Arizona DFS Is Live: What You Need To Know Before Playing

Posted on August 27, 2021
Arizona DFS
Posted By on August 27, 2021

A lot of attention is on the Grand Canyon State‘s sports betting launch, but that’s about two weeks away. Arizona DFS, on the other hand, starts today.

The largest daily fantasy sports operators, DraftKings and FanDuel, are both live on Day 1. It would be a mistake not to be, considering this is the first day AZ sports betting accounts can be created as well.

How long those operators can function remains an open question. A lawsuit filed Thursday by the Yavapai-Prescott Indian Tribe against the state seeks to stop the launch of sports betting and DFS in Arizona.

Arizona is one of the states DFS operators avoided for years. Former Attorney General Grant Wood issued an opinion against the legality of fantasy sports in 1998.

With neither DraftKings nor FanDuel in the state for years, the two do not have the typical head start with a database of customers. But DFS launching 12 days before sports betting could be plenty of incentive for bettors to sign up with either of those operators first.

Arizona DFS rules to know

There are a few key points to know before jumping into a DFS contest this Saturday.

First, all players must be 21 or older. That’s a bit of an anomaly. Most other states that allow daily fantasy sports let players 18 and older take part.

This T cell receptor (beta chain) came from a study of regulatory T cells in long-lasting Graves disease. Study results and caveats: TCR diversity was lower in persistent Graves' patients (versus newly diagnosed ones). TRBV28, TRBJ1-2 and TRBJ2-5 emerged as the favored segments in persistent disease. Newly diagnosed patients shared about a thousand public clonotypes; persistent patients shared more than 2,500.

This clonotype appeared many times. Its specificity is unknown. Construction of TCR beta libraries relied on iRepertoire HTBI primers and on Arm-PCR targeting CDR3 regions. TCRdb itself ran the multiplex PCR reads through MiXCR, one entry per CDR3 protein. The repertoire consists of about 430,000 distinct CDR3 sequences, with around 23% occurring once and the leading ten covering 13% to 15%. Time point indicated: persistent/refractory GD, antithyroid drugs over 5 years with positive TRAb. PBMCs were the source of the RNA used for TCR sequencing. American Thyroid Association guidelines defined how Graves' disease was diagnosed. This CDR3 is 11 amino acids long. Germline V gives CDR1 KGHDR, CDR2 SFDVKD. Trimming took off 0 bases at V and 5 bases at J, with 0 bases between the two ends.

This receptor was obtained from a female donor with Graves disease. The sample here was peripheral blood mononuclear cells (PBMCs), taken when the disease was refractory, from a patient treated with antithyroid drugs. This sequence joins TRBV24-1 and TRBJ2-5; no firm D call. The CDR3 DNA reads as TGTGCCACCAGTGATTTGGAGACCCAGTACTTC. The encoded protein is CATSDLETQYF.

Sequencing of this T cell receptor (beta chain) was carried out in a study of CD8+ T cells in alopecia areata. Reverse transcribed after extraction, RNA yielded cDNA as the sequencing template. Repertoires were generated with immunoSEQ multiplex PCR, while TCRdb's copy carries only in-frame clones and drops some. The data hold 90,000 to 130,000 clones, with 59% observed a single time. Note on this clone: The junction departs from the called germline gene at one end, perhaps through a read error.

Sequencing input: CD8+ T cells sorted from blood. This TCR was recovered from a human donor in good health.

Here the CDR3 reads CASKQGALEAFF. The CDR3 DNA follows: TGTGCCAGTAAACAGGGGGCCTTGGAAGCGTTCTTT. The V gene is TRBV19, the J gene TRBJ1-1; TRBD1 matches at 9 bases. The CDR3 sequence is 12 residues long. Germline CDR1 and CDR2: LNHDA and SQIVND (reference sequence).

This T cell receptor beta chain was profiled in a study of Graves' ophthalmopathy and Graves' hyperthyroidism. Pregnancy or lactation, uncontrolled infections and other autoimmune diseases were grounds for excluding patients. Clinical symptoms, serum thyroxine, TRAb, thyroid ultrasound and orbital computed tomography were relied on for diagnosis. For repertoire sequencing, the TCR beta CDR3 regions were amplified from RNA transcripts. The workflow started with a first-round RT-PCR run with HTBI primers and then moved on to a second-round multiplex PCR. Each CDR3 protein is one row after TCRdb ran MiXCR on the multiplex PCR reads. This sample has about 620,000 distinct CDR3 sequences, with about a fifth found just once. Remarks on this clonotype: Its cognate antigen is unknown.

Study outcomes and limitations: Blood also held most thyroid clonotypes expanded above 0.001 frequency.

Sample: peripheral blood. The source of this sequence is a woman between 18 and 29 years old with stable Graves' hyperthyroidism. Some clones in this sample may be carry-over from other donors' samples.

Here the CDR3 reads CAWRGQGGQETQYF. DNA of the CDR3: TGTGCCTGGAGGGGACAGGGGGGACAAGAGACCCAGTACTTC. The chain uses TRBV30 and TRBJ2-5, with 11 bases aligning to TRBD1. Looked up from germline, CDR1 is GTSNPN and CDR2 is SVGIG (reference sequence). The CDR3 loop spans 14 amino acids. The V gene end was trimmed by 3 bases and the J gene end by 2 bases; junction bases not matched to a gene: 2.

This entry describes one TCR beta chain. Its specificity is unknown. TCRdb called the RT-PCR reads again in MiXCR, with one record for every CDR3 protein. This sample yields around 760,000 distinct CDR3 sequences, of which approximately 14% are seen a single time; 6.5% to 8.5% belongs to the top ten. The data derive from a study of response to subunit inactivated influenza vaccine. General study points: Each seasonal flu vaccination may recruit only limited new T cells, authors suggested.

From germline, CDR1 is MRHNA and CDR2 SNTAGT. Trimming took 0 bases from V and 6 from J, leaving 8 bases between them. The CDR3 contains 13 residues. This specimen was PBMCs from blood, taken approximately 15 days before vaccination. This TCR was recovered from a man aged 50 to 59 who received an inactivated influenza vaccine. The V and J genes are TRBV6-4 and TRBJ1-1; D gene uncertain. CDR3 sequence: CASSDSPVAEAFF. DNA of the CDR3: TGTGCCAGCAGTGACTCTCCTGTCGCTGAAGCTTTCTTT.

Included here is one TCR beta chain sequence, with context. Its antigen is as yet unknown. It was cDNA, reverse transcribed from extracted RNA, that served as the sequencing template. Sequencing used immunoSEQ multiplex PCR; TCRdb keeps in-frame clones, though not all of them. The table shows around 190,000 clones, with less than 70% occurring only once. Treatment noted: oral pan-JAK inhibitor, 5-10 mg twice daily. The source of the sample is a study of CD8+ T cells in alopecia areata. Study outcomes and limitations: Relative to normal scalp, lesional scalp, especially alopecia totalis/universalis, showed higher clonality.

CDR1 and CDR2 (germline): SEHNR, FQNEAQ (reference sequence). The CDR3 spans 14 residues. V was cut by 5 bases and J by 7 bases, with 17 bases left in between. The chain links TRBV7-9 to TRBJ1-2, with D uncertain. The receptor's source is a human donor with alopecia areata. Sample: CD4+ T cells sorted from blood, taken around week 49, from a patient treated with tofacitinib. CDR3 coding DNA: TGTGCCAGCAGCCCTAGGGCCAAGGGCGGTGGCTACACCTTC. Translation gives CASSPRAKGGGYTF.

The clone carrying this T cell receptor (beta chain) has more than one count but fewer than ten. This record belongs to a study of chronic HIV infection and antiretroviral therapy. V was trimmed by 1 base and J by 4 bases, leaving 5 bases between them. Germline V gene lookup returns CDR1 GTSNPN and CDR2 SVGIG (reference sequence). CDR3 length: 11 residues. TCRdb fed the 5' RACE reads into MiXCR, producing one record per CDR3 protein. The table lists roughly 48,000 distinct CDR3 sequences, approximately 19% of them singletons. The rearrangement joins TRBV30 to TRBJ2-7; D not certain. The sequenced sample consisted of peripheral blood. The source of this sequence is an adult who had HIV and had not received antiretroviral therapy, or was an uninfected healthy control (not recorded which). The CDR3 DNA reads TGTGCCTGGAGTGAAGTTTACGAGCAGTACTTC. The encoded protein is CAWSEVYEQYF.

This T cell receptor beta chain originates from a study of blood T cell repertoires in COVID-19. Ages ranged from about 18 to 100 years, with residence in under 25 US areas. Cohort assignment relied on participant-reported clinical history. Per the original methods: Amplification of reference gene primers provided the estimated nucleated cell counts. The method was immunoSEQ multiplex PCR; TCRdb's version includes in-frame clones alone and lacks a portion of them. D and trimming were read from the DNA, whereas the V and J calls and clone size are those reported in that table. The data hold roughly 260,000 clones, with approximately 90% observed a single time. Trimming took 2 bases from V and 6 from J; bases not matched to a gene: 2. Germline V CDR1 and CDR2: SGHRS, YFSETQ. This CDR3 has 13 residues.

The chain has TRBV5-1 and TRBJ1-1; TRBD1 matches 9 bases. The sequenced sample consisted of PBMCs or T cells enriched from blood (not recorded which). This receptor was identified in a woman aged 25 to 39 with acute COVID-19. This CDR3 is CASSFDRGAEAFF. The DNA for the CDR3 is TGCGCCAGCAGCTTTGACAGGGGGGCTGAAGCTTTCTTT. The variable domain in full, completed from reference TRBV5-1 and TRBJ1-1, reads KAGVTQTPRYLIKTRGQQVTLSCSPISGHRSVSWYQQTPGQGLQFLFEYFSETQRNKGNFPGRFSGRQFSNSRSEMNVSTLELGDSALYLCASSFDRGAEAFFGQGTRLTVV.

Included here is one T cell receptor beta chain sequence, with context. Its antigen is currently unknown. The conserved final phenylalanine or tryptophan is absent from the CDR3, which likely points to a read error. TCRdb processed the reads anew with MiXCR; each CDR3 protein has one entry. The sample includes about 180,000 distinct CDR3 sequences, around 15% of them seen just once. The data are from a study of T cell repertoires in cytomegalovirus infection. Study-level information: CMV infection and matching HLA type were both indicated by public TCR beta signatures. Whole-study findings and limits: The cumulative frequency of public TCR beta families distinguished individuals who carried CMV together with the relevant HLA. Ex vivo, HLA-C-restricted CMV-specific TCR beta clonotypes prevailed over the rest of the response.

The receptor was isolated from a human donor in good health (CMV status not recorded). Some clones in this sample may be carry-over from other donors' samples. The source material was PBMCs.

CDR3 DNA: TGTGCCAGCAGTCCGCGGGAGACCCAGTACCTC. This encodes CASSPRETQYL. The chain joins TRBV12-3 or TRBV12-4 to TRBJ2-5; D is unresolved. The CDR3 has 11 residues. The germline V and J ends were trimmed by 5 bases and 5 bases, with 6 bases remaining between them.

Funding an account should not be too difficult since Arizona allows customers to deposit with both debit and credit cards.

Who else will launch daily fantasy in AZ?

Four other operators were licensed to launch:

  • Fantasy Football Players Championship
  • Fantasy Sports Shark
  • Underdog Sports
  • Yahoo

Notably missing is Monkey Knife Fight, which Bally’s bought for up to $90 million in stock earlier this year.

Bally’s did not respond when asked if the brand was launching in Arizona. The operator was not among the initial licensees listed by the state.

Skipping the DFS launch is a bit surprising considering Bally’s partnered with the WNBA‘s Phoenix Mercury for a betting license and could be building a database. A two-year DFS license costs just $2,000 according to the final rules.

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Matthew Waters

Matthew Waters is a reporter covering legal sports betting and the gambling industry. Previous stops include Fantini Research and various freelance jobs covering professional and amateur sports in Delaware and the Philadelphia area.

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